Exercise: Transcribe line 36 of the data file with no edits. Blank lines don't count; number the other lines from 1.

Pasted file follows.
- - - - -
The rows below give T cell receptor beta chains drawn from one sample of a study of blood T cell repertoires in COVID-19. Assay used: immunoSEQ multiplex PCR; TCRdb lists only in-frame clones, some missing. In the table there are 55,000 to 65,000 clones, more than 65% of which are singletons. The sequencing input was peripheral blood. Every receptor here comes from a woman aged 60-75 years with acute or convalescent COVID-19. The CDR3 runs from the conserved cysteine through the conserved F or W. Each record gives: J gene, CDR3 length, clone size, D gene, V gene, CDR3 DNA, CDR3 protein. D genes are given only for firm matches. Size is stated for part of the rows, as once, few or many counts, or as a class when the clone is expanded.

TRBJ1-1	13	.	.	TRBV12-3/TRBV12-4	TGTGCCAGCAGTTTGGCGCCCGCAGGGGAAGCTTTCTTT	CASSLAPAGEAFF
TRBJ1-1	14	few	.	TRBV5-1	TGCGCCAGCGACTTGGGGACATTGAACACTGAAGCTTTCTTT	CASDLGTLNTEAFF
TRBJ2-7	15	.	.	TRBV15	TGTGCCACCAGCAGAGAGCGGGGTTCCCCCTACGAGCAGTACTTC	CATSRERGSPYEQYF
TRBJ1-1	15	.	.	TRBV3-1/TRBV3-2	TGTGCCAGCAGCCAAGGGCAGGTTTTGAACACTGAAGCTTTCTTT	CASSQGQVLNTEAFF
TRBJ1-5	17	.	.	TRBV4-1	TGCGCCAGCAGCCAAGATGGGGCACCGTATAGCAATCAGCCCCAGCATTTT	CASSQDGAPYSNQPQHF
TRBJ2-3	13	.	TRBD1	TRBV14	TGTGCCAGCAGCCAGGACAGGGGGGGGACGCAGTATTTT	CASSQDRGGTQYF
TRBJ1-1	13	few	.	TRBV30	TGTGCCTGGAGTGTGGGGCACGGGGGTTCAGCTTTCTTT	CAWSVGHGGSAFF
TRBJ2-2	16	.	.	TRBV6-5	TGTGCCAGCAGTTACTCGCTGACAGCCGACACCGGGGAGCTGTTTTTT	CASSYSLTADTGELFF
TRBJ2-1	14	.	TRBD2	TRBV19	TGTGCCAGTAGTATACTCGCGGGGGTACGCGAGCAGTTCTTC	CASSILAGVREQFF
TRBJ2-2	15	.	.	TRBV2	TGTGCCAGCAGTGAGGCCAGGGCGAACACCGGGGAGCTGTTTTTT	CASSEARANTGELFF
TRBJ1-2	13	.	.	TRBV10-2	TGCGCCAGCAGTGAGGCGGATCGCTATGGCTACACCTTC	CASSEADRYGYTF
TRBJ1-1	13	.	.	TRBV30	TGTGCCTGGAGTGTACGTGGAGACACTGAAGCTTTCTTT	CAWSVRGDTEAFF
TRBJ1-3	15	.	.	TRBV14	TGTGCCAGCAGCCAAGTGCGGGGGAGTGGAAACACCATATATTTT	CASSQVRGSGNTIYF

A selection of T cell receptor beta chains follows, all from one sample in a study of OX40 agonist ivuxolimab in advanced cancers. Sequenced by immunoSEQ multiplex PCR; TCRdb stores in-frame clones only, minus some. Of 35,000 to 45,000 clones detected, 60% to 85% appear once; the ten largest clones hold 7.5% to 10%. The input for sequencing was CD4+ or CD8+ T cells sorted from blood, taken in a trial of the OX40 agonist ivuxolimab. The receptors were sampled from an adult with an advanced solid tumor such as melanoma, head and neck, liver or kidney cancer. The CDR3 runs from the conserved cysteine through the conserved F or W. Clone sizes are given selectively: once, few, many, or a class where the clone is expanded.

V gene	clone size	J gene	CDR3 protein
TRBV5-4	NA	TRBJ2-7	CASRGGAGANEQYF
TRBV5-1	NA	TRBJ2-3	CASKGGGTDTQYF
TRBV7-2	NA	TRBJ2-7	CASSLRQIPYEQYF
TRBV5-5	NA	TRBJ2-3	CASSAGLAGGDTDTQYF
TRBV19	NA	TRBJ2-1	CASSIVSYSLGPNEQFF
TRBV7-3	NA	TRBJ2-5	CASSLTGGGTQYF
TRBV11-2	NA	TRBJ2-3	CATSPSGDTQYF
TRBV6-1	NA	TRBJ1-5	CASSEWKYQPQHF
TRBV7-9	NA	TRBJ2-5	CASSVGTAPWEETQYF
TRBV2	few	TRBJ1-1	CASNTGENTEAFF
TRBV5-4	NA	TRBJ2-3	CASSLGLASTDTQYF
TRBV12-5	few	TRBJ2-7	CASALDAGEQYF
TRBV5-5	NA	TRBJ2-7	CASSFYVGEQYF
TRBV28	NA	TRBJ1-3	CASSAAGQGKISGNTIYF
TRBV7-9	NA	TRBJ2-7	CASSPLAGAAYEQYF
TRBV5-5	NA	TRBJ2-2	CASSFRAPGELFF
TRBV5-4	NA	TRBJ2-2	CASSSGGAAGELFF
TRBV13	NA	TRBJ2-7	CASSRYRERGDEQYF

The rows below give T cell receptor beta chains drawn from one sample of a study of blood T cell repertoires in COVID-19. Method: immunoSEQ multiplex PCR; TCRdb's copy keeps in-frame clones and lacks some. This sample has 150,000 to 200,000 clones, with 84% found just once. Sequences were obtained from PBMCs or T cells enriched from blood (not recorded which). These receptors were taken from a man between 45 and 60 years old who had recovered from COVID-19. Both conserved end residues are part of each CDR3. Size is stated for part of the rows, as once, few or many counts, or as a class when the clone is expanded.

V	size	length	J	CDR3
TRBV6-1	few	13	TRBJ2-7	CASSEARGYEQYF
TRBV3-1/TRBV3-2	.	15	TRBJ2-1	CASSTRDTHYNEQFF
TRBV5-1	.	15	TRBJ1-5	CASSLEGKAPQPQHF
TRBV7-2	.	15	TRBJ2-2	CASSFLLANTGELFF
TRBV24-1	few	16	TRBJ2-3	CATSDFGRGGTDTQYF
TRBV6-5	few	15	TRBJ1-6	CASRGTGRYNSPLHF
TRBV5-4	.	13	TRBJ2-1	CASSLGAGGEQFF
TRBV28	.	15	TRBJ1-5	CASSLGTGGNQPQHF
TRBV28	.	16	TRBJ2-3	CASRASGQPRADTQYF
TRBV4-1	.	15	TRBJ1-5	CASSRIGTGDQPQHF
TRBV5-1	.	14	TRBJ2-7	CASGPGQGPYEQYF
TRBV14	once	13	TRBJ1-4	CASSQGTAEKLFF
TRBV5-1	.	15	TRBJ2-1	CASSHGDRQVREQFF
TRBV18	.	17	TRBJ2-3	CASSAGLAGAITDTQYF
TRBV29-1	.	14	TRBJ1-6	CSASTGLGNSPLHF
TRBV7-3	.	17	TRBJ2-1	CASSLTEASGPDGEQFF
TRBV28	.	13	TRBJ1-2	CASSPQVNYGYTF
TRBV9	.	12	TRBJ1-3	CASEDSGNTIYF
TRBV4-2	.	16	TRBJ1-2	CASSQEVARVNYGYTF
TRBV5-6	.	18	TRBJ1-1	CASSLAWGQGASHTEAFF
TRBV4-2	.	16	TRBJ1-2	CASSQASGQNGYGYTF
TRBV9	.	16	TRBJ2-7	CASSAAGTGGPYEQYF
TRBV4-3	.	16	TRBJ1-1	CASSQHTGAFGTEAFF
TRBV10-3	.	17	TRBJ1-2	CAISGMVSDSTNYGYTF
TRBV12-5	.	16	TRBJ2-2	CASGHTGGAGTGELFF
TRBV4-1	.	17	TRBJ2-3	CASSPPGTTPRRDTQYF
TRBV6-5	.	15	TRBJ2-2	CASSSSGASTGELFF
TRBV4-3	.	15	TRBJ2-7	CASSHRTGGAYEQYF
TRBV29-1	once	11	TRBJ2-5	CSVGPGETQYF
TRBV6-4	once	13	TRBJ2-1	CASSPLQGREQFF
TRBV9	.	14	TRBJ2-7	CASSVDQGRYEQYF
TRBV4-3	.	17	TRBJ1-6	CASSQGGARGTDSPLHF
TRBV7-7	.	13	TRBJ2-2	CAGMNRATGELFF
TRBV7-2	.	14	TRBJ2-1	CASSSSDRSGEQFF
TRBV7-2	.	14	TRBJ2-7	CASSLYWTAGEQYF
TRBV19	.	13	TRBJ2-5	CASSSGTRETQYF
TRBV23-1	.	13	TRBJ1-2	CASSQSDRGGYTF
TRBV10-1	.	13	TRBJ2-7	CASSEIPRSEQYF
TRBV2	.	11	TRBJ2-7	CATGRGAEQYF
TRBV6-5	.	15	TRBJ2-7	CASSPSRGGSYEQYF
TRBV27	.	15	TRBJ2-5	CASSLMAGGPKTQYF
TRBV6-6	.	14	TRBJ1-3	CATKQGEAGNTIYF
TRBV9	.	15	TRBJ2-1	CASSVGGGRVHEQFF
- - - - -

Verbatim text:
V	size	length	J	CDR3